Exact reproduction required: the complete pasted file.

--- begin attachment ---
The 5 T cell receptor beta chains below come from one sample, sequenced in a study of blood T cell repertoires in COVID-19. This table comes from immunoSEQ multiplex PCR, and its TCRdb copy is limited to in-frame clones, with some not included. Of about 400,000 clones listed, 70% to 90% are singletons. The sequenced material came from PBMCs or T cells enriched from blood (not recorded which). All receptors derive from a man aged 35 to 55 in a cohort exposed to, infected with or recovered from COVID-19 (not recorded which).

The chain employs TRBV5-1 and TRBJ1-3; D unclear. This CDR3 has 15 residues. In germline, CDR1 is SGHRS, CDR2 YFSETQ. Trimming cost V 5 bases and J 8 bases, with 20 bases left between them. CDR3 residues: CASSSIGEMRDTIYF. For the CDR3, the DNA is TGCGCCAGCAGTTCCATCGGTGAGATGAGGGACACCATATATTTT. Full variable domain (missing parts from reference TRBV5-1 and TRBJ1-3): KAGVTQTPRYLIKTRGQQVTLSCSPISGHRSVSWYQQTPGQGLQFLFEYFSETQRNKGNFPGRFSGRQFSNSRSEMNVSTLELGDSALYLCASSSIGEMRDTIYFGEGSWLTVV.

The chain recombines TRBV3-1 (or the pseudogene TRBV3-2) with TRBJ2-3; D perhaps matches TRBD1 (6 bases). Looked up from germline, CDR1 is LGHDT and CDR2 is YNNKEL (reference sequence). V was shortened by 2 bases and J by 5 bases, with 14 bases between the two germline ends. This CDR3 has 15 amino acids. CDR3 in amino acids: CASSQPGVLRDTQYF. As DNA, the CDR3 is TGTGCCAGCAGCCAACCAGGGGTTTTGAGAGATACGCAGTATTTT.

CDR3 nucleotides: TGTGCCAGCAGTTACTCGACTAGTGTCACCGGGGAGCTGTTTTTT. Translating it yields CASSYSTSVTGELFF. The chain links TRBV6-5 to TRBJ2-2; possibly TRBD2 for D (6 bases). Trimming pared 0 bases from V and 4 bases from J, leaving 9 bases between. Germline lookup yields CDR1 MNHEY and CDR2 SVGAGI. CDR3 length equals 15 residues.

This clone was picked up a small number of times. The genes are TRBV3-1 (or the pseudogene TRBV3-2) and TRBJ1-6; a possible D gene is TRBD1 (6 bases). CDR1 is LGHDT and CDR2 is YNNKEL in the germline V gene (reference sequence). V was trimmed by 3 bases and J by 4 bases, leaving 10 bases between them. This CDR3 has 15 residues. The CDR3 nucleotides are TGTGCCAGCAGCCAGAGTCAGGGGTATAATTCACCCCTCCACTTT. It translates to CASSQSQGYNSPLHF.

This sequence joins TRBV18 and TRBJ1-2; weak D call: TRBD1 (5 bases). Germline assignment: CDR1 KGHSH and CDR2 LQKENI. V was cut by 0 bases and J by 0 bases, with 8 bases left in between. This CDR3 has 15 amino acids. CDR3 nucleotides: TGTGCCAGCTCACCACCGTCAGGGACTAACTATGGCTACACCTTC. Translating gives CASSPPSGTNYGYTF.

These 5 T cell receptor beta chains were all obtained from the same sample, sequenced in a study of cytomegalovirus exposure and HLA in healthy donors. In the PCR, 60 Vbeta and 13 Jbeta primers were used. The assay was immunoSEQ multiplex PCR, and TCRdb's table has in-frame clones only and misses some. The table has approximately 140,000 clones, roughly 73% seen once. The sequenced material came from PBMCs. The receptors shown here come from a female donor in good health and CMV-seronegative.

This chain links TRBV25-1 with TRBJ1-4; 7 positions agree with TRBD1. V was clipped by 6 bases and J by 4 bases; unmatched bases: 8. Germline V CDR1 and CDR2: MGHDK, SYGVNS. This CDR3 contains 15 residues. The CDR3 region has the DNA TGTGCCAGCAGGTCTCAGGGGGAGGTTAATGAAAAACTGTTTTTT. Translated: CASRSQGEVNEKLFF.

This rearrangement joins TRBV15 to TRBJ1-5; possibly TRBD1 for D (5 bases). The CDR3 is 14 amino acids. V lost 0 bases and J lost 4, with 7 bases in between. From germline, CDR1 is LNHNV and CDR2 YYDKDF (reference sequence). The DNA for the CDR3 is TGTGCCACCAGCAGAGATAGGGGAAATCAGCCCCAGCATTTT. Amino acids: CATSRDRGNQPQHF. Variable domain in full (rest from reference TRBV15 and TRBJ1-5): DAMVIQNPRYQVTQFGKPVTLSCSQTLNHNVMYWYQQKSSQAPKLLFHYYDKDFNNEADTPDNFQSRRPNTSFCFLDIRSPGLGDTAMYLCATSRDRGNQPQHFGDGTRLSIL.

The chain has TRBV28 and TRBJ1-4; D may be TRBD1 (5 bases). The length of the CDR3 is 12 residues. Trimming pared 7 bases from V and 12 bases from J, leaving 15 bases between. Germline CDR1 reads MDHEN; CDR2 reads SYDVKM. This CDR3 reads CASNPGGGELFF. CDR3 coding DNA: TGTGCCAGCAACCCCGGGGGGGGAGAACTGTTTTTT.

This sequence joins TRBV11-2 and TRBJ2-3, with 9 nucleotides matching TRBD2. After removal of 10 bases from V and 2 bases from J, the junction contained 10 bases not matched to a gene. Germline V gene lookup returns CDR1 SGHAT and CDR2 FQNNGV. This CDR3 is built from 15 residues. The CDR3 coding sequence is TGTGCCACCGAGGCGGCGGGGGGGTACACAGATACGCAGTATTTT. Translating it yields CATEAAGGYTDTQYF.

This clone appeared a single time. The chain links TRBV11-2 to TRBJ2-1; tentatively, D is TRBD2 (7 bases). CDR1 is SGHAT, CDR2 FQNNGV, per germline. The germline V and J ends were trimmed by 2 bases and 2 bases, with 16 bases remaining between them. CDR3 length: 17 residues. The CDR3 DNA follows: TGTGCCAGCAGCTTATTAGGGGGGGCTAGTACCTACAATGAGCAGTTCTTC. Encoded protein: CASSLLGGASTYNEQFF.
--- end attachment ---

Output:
The 5 T cell receptor beta chains below come from one sample, sequenced in a study of blood T cell repertoires in COVID-19. This table comes from immunoSEQ multiplex PCR, and its TCRdb copy is limited to in-frame clones, with some not included. Of about 400,000 clones listed, 70% to 90% are singletons. The sequenced material came from PBMCs or T cells enriched from blood (not recorded which). All receptors derive from a man aged 35 to 55 in a cohort exposed to, infected with or recovered from COVID-19 (not recorded which).

The chain employs TRBV5-1 and TRBJ1-3; D unclear. This CDR3 has 15 residues. In germline, CDR1 is SGHRS, CDR2 YFSETQ. Trimming cost V 5 bases and J 8 bases, with 20 bases left between them. CDR3 residues: CASSSIGEMRDTIYF. For the CDR3, the DNA is TGCGCCAGCAGTTCCATCGGTGAGATGAGGGACACCATATATTTT. Full variable domain (missing parts from reference TRBV5-1 and TRBJ1-3): KAGVTQTPRYLIKTRGQQVTLSCSPISGHRSVSWYQQTPGQGLQFLFEYFSETQRNKGNFPGRFSGRQFSNSRSEMNVSTLELGDSALYLCASSSIGEMRDTIYFGEGSWLTVV.

The chain recombines TRBV3-1 (or the pseudogene TRBV3-2) with TRBJ2-3; D perhaps matches TRBD1 (6 bases). Looked up from germline, CDR1 is LGHDT and CDR2 is YNNKEL (reference sequence). V was shortened by 2 bases and J by 5 bases, with 14 bases between the two germline ends. This CDR3 has 15 amino acids. CDR3 in amino acids: CASSQPGVLRDTQYF. As DNA, the CDR3 is TGTGCCAGCAGCCAACCAGGGGTTTTGAGAGATACGCAGTATTTT.

CDR3 nucleotides: TGTGCCAGCAGTTACTCGACTAGTGTCACCGGGGAGCTGTTTTTT. Translating it yields CASSYSTSVTGELFF. The chain links TRBV6-5 to TRBJ2-2; possibly TRBD2 for D (6 bases). Trimming pared 0 bases from V and 4 bases from J, leaving 9 bases between. Germline lookup yields CDR1 MNHEY and CDR2 SVGAGI. CDR3 length equals 15 residues.

This clone was picked up a small number of times. The genes are TRBV3-1 (or the pseudogene TRBV3-2) and TRBJ1-6; a possible D gene is TRBD1 (6 bases). CDR1 is LGHDT and CDR2 is YNNKEL in the germline V gene (reference sequence). V was trimmed by 3 bases and J by 4 bases, leaving 10 bases between them. This CDR3 has 15 residues. The CDR3 nucleotides are TGTGCCAGCAGCCAGAGTCAGGGGTATAATTCACCCCTCCACTTT. It translates to CASSQSQGYNSPLHF.

This sequence joins TRBV18 and TRBJ1-2; weak D call: TRBD1 (5 bases). Germline assignment: CDR1 KGHSH and CDR2 LQKENI. V was cut by 0 bases and J by 0 bases, with 8 bases left in between. This CDR3 has 15 amino acids. CDR3 nucleotides: TGTGCCAGCTCACCACCGTCAGGGACTAACTATGGCTACACCTTC. Translating gives CASSPPSGTNYGYTF.

These 5 T cell receptor beta chains were all obtained from the same sample, sequenced in a study of cytomegalovirus exposure and HLA in healthy donors. In the PCR, 60 Vbeta and 13 Jbeta primers were used. The assay was immunoSEQ multiplex PCR, and TCRdb's table has in-frame clones only and misses some. The table has approximately 140,000 clones, roughly 73% seen once. The sequenced material came from PBMCs. The receptors shown here come from a female donor in good health and CMV-seronegative.

This chain links TRBV25-1 with TRBJ1-4; 7 positions agree with TRBD1. V was clipped by 6 bases and J by 4 bases; unmatched bases: 8. Germline V CDR1 and CDR2: MGHDK, SYGVNS. This CDR3 contains 15 residues. The CDR3 region has the DNA TGTGCCAGCAGGTCTCAGGGGGAGGTTAATGAAAAACTGTTTTTT. Translated: CASRSQGEVNEKLFF.

This rearrangement joins TRBV15 to TRBJ1-5; possibly TRBD1 for D (5 bases). The CDR3 is 14 amino acids. V lost 0 bases and J lost 4, with 7 bases in between. From germline, CDR1 is LNHNV and CDR2 YYDKDF (reference sequence). The DNA for the CDR3 is TGTGCCACCAGCAGAGATAGGGGAAATCAGCCCCAGCATTTT. Amino acids: CATSRDRGNQPQHF. Variable domain in full (rest from reference TRBV15 and TRBJ1-5): DAMVIQNPRYQVTQFGKPVTLSCSQTLNHNVMYWYQQKSSQAPKLLFHYYDKDFNNEADTPDNFQSRRPNTSFCFLDIRSPGLGDTAMYLCATSRDRGNQPQHFGDGTRLSIL.

The chain has TRBV28 and TRBJ1-4; D may be TRBD1 (5 bases). The length of the CDR3 is 12 residues. Trimming pared 7 bases from V and 12 bases from J, leaving 15 bases between. Germline CDR1 reads MDHEN; CDR2 reads SYDVKM. This CDR3 reads CASNPGGGELFF. CDR3 coding DNA: TGTGCCAGCAACCCCGGGGGGGGAGAACTGTTTTTT.

This sequence joins TRBV11-2 and TRBJ2-3, with 9 nucleotides matching TRBD2. After removal of 10 bases from V and 2 bases from J, the junction contained 10 bases not matched to a gene. Germline V gene lookup returns CDR1 SGHAT and CDR2 FQNNGV. This CDR3 is built from 15 residues. The CDR3 coding sequence is TGTGCCACCGAGGCGGCGGGGGGGTACACAGATACGCAGTATTTT. Translating it yields CATEAAGGYTDTQYF.

This clone appeared a single time. The chain links TRBV11-2 to TRBJ2-1; tentatively, D is TRBD2 (7 bases). CDR1 is SGHAT, CDR2 FQNNGV, per germline. The germline V and J ends were trimmed by 2 bases and 2 bases, with 16 bases remaining between them. CDR3 length: 17 residues. The CDR3 DNA follows: TGTGCCAGCAGCTTATTAGGGGGGGCTAGTACCTACAATGAGCAGTTCTTC. Encoded protein: CASSLLGGASTYNEQFF.